After a while, it gets old.

 

If you really want to get better, be prepared to be torn to shreds. This line of work isn't about receiving compliments, it's about growing and getting knocked down along the way.

 

That being said, there's nothing wrong with doing it in a constructive manner. Keep in mind though, there are some brutal people out there. Killa is one of them - just learn to take the crit like you would any other. Ignore the aggressiveness, and grow from it.

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It's not a useful crit unless you learn why someone likes the type choice or dislikes the type choice. If you're going to shoot someone down over their bad type choices.. What can you say beyond "go back to school"? Whats the point of being brutal if its not helpful? I guess if it's at least the funny then it might be worthwhile ;)

 

 

There are arguments to both sides.

 

For one - when I walk into a classroom, 95% of the time I am given a "I like the type choice", or "I like what you did here."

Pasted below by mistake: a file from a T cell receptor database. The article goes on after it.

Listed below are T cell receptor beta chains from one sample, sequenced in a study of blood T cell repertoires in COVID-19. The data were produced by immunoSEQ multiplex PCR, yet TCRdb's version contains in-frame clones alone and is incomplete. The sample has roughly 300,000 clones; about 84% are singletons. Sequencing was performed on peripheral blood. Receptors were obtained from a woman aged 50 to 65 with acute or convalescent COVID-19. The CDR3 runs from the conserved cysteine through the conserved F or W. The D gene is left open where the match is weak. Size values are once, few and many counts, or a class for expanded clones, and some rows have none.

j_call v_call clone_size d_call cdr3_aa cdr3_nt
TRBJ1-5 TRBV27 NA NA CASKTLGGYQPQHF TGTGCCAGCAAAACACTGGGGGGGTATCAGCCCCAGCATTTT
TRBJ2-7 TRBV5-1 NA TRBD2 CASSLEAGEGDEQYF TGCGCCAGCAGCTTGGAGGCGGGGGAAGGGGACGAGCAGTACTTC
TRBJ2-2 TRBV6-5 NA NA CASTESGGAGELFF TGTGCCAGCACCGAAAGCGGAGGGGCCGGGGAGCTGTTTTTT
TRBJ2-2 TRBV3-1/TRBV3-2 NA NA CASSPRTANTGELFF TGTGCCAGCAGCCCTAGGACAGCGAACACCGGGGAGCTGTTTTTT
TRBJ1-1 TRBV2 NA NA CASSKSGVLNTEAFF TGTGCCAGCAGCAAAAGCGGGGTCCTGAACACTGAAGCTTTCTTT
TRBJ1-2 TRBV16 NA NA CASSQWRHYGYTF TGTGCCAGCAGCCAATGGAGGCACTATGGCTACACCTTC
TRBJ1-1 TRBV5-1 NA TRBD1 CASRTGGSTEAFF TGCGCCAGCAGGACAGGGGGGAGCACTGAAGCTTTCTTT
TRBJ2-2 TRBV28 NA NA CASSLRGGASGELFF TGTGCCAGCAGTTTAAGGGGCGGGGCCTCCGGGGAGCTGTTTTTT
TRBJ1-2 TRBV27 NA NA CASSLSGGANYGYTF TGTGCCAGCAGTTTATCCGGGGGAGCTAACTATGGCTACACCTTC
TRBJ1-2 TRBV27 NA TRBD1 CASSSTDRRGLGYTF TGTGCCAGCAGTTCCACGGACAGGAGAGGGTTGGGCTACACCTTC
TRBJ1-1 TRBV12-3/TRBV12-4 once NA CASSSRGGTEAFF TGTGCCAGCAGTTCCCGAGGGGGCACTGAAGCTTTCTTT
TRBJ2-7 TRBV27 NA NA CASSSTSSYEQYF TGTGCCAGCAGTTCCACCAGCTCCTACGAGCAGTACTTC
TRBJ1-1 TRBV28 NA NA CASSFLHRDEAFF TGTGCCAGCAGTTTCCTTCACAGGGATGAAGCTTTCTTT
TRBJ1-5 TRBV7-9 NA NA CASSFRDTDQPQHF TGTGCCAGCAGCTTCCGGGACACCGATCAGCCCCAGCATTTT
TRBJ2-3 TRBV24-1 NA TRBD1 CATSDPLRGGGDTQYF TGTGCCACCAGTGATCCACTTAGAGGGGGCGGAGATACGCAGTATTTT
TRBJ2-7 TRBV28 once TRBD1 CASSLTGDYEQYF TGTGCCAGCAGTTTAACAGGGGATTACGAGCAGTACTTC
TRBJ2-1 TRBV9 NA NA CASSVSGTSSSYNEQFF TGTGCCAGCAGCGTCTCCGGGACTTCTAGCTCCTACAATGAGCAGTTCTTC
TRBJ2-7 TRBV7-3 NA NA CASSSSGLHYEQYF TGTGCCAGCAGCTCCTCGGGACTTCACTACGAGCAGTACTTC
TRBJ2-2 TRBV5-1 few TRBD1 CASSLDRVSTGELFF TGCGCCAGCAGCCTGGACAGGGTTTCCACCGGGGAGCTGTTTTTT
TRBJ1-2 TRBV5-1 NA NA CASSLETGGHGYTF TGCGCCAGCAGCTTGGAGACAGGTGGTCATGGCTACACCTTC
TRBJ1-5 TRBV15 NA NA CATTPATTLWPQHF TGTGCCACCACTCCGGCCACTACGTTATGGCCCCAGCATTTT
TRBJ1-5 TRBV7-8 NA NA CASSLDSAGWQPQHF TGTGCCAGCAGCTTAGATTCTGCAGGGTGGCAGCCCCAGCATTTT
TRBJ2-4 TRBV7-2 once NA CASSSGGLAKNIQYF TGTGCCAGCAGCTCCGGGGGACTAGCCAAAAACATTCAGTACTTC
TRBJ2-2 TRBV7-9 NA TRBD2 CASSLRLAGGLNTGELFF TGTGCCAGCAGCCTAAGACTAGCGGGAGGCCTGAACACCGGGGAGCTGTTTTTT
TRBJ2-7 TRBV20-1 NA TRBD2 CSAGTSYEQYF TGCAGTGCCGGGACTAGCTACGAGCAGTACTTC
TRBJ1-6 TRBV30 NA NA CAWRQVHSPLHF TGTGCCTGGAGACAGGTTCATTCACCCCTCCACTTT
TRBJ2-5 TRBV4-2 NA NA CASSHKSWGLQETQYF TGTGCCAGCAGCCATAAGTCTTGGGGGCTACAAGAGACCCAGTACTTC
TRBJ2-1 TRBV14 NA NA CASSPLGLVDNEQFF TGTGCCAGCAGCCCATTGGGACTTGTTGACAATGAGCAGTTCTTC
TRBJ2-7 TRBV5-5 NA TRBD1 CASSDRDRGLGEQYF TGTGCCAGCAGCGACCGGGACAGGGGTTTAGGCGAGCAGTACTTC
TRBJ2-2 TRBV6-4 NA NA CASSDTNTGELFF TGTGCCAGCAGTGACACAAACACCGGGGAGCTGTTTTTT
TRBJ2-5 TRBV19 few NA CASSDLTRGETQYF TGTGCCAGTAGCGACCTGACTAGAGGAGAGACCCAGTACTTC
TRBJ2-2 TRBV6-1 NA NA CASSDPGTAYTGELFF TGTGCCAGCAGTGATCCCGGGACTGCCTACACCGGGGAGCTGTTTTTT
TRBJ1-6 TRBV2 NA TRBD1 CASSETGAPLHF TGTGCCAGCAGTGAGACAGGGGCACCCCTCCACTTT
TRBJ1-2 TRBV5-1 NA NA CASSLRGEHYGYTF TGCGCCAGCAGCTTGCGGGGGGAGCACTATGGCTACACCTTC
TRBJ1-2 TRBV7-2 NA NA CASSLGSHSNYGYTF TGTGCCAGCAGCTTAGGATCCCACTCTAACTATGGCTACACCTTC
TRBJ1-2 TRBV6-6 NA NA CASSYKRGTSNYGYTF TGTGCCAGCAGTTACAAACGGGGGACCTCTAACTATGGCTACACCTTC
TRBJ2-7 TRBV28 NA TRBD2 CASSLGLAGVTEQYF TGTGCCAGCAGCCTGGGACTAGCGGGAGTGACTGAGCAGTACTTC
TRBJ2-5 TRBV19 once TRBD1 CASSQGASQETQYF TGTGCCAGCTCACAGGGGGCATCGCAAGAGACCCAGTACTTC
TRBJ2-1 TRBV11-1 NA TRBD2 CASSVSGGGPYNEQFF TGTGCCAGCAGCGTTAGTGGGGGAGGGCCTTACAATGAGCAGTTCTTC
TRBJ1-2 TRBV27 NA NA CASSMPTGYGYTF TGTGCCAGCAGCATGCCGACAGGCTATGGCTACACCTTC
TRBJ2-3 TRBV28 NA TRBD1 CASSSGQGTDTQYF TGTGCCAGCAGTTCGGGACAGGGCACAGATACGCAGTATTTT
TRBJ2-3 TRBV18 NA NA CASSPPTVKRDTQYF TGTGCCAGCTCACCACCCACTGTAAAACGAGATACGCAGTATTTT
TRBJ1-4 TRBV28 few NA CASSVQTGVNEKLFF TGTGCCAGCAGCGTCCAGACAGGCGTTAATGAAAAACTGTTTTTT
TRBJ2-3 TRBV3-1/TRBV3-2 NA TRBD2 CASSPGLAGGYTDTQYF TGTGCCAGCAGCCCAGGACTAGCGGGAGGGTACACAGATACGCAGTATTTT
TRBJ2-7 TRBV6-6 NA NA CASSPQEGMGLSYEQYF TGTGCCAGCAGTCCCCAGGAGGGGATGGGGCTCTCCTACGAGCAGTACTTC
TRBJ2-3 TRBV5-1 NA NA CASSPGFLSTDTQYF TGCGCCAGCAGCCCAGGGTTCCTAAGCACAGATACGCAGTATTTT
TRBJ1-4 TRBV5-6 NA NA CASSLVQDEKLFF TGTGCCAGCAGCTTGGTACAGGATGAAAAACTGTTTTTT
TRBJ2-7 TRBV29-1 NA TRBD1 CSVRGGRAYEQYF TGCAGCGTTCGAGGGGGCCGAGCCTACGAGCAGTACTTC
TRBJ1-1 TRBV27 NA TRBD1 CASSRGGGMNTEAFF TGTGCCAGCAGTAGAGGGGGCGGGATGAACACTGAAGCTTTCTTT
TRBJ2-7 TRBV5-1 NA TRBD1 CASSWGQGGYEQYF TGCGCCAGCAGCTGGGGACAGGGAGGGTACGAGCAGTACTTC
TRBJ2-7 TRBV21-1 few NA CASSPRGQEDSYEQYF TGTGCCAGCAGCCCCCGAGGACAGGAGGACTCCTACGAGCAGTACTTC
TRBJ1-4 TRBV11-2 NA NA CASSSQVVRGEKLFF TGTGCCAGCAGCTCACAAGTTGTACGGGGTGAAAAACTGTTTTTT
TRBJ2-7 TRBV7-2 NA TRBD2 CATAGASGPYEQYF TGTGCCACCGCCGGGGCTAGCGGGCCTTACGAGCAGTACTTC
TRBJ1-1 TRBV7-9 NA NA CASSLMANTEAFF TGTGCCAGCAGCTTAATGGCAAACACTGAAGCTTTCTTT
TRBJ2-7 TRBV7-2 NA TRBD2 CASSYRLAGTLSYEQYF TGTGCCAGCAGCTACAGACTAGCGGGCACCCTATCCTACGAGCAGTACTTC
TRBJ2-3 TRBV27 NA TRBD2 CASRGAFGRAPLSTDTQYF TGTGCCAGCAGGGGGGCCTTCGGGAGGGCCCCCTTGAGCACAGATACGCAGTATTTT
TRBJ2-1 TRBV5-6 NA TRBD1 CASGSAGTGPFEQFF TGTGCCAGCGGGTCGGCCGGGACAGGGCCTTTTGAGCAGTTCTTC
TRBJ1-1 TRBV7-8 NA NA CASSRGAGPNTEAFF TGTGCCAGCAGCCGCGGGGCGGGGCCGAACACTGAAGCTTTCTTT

After a while, it gets old.

 

If you really want to get better, be prepared to be torn to shreds. This line of work isn't about receiving compliments, it's about growing and getting knocked down along the way.

 

That being said, there's nothing wrong with doing it in a constructive manner. Keep in mind though, there are some brutal people out there. Killa is one of them - just learn to take the crit like you would any other. Ignore the aggressiveness, and grow from it.

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Props for putting in the time and watching peoples reels, and for taking the time to write pretty lengthy crits but...